Screening and optimization of extracellular cellulase and pectinase enzymes produced from post-harvest fungi of apple (Pyrus malus L.) and tomato (Solanum lycopersicum L.)
The Journal of Environmental studies (JES)
Vol. (16), 16 pages
Fourty-eight species and two species varieties belonging to 19 genera were collected from 50 samples of apple and tomato fruits (25 from each) from Sohag governorate in Egypt on dichloran rose-Benegal chloramphenicol agar medium at 28ᴼC. The most common genera were Alternaria, Aspergillus, Cladosporium, Fusarium and Penicillium. Form the above genera the most prevalent species were Alternaria alternata, A. tenuissima, Aspergillus niger, A. flavus, A. fumigatus, Cladosporium cladosporioides, C. herbarum and Penicillium oxalicum. Fourty-eight species and two species varieties fungal species screened for their abilities to produce cellulase (C1 enzyme) and pectinase enzymes. Six and seven species showed high cellulolytic and pectinolytic activity, while 23 and 17 species were moderately activity for the two enzymes, respectively. The remaining species were low activity in both enzymes. The highest cellulase and pectinase activities were recorded by Aspergillus chevalieri. Maximum production of cellulase enzyme by A. chevalieri was obtained after 6 days of incubation at 30ᴼC with initial pH 6 in culture medium containing sucrose and peptone as carbon and nitrogen sources, respectively. Regarding to pectinase enzyme the highest pectinase production by A. chevalieri was recorded after 6 days of incubation at 30ᴼC with initial pH 8 in culture medium containing pectin and ammonium sulphate as carbon and nitrogen sources, respectively.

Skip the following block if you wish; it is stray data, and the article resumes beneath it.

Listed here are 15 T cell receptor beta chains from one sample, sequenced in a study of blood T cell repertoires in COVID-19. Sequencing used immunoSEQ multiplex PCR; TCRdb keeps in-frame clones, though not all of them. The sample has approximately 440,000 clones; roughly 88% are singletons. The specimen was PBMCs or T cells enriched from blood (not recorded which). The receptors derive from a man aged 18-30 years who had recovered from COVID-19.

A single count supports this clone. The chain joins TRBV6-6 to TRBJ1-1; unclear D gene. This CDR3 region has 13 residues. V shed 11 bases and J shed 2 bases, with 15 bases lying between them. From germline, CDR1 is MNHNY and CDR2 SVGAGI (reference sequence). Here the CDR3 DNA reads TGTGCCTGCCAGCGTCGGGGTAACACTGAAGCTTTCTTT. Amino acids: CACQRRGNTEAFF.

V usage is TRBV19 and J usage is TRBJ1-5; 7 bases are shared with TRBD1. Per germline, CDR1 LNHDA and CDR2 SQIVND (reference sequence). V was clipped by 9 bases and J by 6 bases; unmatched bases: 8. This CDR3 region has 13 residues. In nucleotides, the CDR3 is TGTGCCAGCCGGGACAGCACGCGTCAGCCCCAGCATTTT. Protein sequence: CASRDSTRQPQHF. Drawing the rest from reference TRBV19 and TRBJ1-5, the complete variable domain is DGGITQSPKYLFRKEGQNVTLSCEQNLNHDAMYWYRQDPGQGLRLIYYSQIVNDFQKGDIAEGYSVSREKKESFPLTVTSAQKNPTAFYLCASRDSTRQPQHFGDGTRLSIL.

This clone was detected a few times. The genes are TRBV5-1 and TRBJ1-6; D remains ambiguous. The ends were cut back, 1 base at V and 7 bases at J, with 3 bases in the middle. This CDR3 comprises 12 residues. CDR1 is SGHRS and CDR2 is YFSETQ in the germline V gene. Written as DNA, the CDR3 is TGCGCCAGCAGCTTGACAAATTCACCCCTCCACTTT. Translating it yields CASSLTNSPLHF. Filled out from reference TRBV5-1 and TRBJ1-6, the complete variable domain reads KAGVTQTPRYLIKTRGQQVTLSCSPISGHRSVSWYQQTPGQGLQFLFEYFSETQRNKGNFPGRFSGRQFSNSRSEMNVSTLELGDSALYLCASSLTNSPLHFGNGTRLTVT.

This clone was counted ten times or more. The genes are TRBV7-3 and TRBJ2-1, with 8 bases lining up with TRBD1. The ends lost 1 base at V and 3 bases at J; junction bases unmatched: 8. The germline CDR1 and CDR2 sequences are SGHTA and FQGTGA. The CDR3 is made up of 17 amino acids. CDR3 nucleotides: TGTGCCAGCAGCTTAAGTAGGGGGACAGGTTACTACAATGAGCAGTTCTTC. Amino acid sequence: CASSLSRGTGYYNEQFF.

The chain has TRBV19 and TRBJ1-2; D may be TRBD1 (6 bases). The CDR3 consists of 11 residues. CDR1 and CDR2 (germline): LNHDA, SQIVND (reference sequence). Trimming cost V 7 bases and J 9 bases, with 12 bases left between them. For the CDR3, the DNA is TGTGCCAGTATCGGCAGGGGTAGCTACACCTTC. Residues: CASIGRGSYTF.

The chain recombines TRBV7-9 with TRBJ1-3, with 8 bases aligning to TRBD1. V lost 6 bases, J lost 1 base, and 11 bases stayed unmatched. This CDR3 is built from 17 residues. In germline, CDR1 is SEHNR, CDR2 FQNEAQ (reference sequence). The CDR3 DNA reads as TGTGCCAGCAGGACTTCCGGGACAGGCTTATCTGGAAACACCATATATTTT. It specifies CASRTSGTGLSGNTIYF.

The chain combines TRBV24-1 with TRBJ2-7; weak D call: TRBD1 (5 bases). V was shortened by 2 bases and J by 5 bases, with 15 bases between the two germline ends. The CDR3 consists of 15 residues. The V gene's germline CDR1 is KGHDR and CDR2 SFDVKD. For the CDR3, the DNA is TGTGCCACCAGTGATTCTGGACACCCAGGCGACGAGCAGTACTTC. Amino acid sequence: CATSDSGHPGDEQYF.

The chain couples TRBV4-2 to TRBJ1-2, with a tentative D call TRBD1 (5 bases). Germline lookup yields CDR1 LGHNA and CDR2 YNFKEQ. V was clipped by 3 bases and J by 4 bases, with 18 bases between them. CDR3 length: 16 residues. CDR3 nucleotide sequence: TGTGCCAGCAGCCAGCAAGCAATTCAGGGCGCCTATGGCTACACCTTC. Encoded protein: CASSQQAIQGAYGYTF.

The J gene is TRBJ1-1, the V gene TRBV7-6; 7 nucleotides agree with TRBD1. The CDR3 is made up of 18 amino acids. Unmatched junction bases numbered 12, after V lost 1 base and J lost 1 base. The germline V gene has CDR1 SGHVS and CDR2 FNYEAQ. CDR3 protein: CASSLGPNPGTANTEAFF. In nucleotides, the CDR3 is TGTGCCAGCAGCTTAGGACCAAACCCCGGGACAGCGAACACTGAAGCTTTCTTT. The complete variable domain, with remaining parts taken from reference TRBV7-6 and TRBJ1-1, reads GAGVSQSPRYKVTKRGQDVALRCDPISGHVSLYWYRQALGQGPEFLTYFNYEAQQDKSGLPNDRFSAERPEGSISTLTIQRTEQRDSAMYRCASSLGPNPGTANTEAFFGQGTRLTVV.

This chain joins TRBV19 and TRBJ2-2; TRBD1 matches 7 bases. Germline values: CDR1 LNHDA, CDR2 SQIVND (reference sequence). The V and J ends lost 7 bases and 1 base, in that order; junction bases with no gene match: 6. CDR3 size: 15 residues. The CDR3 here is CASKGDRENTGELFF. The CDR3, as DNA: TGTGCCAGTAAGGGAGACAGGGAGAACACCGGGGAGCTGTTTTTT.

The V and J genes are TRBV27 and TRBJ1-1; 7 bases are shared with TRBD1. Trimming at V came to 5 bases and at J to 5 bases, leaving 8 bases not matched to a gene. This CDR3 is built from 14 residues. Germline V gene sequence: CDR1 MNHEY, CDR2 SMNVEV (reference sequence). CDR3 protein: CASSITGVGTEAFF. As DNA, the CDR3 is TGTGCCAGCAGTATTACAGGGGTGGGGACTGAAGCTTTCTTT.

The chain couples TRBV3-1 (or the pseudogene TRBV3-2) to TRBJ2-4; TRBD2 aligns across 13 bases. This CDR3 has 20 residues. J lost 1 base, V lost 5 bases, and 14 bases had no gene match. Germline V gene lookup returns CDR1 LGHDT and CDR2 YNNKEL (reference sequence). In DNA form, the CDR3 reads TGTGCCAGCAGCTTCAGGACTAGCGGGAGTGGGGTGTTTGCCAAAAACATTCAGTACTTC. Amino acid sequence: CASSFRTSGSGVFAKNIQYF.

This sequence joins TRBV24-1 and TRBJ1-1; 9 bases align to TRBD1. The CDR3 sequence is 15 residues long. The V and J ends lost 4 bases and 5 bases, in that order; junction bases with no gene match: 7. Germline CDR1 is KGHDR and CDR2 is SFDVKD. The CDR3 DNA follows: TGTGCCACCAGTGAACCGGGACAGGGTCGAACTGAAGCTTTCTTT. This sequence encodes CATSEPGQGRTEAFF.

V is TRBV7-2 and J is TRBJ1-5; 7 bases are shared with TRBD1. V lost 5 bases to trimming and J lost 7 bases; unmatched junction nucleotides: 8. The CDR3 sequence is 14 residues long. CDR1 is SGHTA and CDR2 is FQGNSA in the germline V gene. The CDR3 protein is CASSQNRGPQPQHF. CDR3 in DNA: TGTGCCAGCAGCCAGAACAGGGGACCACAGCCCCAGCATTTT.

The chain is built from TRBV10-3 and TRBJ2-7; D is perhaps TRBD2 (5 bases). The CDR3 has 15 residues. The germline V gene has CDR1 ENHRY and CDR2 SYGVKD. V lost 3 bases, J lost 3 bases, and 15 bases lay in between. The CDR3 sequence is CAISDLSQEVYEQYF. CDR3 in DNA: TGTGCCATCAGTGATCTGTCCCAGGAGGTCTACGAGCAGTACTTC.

mycology, postharvest diseases, extracellular enzymes, cellulase, pectinase, apple, tomato, Aspergillus chevalieri.